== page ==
Saturday, 21 April 2012

Scene dynamic range

When referring to dynamic range in a picture we are talking about the number of F stops between the darkest area and brightest highlight. If a scene we wish to capture exceeds the dynamic range of our camera we have to make a decision. Do we lose detail in the shadows or the highlights?

I have captured five scenes, each with different lighting and measured the brightest and darkest areas. These are shown on the sketch that accompanies each image.

Image 1. The park. F8 @ 1/80, 100 ISO, 50mm.
My notebook with the darkest and lightest metered values shown.
Image 1 (above).
The lighting for this shot was a clear bright day late afternoon about 4 o'clock. The shot was taken in the open although there are shadows from surrounding trees across the path.  The darkest area is the patch roughly in the centre of the picture. This metered at 1/15 @ F8. The lightest part is the sky in the top left. This metered at 1/800 @ F8. This is a 5 and 2/3's stop range. I have my camera set at 1/3 stop intervals. I would rate this as a fairly average dynamic range.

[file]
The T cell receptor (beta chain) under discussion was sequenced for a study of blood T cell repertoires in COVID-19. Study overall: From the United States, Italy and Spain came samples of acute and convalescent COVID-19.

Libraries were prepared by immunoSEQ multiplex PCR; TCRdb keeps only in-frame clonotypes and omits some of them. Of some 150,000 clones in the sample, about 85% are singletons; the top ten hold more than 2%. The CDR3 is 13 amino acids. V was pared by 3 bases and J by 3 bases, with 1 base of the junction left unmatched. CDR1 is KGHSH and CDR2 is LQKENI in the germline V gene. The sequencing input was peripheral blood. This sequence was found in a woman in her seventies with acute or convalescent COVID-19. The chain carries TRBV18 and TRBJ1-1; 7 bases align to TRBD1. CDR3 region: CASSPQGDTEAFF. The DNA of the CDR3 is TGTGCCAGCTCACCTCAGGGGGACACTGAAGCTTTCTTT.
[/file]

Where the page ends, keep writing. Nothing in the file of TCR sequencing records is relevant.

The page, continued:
Image 2.
For this image I wanted to work with low contrasts. I set up a still life consisting of some glass vases which were placed on a piece of silver coloured card. I set this up in my conservatory which has a plastic roof and provides a very diffused lighting. The set-up was shot on a sunny day around mid day. The camera was tripod mounted.

Image 2, Glass. F11 @ 1/60, 100 ISO. 105mm.
The darkest and lightest areas.
I metered using the camera meter set to evaluative metering for the shot and changed to spot metering to measure the bright and dark areas. In this image there are not really any clearly defined highlights or dark areas. After metering several darker patches, I ended up using a reading from the middle of the frame for a highlight and from the dark edge of the right hand vase for the darkest area. The measurements were 1/80 @ F11 for the brightest part and 1/50 @ F11 for the darkest. The exposure range for this set-up is a mere 2/3 of a stop.